7. It must be noted that Xiaomi’s situation is different from the one faced by Huawei. Xiaomi has not been added to the US Commerce Department’s Entity List, which is a trade blacklist restricting a company’s access to items produced domestically and abroad from US technology and software. If Xiaomi were to be placed on the Entity List, the company would be banned from conducting any business with US-based companies. In addition, any company using hardware and software developed in the US will also be subject to a trade ban with Xiaomi. Due to its inclusion in the list, Huawei lost access to Google’s services including the Google Play Store, YouTube, Gmail, and even future Android updates for existing smartphones. It also lost the ability to design ARM-based chips and sell Android-based smartphones internationally. The move also forced Huawei to sell HONOR to a consortium of companies in order to save its supply chain.
  8. The eight other companies banned by the US Department of Defense in the latest order include Advanced Micro-Fabrication Equipment Inc., Luokong Technology Corporation, Beijing Zhongguancun Development Investment Center, Grand China Air Co. Ltd., Global Tone Communication Technology Co. Ltd., China National Aviation Holding Co. Ltd., and Commercial Aircraft Corporation of China, Ltd., and GOWIN Semiconductor Corp.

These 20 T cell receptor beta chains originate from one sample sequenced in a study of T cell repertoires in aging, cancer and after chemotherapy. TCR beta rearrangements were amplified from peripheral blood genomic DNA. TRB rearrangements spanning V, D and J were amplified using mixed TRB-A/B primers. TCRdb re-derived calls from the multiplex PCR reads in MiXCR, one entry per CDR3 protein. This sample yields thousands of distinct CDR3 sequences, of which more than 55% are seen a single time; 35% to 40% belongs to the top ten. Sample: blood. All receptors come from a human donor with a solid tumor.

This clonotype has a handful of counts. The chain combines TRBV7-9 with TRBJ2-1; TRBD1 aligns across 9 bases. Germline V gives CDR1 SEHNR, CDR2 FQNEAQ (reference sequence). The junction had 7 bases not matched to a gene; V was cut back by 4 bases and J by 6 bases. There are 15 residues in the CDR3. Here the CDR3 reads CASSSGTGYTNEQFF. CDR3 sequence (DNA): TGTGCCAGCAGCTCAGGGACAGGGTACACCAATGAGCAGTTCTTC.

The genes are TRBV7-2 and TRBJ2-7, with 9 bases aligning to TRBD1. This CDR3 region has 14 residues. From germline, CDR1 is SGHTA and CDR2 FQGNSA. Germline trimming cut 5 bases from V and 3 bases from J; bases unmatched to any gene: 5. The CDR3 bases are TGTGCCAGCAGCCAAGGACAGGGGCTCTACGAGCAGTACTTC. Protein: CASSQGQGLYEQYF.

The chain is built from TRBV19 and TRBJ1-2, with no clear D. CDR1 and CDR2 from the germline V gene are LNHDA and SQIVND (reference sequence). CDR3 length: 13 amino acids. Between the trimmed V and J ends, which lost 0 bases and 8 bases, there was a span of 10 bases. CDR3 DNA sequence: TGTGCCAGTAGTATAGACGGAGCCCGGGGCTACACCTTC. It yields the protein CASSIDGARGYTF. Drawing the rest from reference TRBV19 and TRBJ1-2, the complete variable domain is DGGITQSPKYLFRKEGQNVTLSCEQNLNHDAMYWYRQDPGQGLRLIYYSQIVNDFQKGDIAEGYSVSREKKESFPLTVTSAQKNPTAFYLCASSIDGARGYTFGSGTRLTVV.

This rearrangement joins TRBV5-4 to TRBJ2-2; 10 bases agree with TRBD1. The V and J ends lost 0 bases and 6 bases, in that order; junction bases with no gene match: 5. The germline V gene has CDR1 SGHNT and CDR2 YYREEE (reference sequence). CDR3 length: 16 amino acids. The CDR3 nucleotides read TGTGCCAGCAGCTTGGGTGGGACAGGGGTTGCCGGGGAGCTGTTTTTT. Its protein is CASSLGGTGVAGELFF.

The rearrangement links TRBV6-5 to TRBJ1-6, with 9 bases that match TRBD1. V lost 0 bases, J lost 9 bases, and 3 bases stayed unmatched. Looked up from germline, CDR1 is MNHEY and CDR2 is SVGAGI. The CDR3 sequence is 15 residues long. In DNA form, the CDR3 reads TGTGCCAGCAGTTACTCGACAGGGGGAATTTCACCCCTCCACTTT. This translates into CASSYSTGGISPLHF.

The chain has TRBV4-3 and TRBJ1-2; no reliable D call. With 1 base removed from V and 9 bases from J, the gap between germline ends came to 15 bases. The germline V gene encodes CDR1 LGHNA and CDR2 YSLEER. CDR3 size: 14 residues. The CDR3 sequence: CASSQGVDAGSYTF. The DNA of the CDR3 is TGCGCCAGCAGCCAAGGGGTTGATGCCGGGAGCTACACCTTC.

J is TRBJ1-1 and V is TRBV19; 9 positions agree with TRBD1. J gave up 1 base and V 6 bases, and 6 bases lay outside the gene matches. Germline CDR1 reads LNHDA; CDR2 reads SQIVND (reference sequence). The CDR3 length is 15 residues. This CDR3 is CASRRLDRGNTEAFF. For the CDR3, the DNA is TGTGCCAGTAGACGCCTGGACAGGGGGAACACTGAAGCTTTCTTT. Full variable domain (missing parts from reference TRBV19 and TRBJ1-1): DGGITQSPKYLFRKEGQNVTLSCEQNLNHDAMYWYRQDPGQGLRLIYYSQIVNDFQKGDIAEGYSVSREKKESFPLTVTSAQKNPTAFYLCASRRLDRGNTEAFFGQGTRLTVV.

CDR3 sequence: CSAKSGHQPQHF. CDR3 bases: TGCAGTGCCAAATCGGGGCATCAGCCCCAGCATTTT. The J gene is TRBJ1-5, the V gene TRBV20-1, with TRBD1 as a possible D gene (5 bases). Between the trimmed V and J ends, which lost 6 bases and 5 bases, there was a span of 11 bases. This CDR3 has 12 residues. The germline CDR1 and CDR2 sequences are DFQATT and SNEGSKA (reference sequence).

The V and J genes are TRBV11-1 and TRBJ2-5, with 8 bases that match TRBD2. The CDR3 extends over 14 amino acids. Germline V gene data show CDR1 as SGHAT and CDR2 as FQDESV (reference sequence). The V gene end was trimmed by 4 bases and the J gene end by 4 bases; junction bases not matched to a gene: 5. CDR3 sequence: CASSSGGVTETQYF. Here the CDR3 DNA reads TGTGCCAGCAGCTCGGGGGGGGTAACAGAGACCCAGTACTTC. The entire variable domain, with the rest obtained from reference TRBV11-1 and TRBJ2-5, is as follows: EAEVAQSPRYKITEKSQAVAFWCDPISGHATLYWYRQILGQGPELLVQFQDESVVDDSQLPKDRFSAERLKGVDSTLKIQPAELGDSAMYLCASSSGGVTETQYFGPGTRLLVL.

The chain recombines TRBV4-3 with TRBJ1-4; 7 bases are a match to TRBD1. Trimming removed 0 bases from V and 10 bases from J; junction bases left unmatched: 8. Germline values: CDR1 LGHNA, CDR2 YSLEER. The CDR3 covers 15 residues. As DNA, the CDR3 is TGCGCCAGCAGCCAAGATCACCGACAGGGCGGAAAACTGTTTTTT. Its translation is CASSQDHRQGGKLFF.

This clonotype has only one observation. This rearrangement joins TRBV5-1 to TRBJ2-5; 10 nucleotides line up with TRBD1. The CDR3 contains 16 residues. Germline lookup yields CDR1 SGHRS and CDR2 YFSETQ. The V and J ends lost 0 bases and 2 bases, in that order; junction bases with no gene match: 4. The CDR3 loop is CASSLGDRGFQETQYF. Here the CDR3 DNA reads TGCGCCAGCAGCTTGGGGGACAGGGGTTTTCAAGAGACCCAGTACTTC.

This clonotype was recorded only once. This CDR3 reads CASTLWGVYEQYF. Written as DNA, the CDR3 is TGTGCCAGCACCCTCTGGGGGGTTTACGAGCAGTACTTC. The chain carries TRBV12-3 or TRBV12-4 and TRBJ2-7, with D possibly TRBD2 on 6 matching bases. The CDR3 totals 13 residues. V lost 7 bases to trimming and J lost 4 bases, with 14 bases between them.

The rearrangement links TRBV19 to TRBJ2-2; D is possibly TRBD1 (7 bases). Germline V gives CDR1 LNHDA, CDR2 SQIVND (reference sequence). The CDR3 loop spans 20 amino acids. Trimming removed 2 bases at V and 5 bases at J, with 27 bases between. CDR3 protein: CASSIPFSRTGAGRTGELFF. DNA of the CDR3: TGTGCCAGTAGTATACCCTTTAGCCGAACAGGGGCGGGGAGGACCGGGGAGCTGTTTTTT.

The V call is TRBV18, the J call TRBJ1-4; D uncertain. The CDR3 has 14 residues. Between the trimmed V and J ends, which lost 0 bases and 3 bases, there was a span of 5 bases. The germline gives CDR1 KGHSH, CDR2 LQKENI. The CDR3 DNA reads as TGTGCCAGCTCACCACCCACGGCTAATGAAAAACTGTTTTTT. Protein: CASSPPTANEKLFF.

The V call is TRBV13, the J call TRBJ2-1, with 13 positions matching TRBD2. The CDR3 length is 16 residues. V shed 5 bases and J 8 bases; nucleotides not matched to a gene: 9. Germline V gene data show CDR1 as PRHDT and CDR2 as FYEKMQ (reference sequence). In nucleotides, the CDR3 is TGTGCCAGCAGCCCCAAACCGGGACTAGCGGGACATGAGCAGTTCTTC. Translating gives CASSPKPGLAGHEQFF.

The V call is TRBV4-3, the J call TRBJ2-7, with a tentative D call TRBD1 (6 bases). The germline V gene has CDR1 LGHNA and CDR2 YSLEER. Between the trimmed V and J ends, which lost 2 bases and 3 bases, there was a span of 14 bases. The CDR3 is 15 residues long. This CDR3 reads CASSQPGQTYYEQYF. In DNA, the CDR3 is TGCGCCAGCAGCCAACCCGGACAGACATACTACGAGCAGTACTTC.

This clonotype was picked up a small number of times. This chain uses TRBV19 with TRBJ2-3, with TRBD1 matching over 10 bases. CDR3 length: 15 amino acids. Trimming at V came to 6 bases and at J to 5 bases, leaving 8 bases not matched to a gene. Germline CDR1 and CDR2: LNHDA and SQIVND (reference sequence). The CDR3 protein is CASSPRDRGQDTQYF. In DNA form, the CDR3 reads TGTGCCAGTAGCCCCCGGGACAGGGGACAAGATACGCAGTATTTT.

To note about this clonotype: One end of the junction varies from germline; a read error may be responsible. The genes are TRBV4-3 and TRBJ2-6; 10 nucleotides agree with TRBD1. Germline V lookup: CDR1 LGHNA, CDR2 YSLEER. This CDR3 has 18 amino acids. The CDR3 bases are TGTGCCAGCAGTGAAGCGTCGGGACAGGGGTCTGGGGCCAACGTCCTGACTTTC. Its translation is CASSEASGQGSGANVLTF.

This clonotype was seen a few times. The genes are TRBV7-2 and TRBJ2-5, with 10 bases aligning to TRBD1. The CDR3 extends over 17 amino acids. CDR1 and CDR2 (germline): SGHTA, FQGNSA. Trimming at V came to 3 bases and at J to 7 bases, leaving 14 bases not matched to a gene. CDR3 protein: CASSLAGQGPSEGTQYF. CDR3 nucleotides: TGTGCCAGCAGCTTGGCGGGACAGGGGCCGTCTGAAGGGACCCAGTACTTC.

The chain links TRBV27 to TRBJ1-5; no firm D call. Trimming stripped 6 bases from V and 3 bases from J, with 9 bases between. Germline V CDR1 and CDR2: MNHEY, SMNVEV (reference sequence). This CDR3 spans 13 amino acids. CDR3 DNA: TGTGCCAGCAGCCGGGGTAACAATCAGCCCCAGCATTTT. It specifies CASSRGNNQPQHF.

9. A US Department of Defense press release stated: “The Department is determined to highlight and counter the People’s Republic of China’s (PRC) Military-Civil Fusion development strategy, which supports the modernisation goals of the People’s Liberation Army (PLA) by ensuring its access to advanced technologies and expertise acquired and developed by even those PRC companies, universities, and research programs that appear to be civilian entities.”
  10. In a statement, Xiaomi said it “has been in compliance with law and operating in compliance with the relevant laws and regulations of jurisdictions where it conducts its businesses. The company reiterates that it provides products and services for civilian and commercial use. The company confirms that it is not owned, controlled, or affiliated with the Chinese military, and is not a ‘Communist Chinese Military Company’ defined under the NDAA. The Company will take appropriate course of actions to protect the interests of the company and its shareholders. The company is reviewing the potential consequences of this to develop a fuller understanding of its impact on the group. The company will make further announcements as and when appropriate.”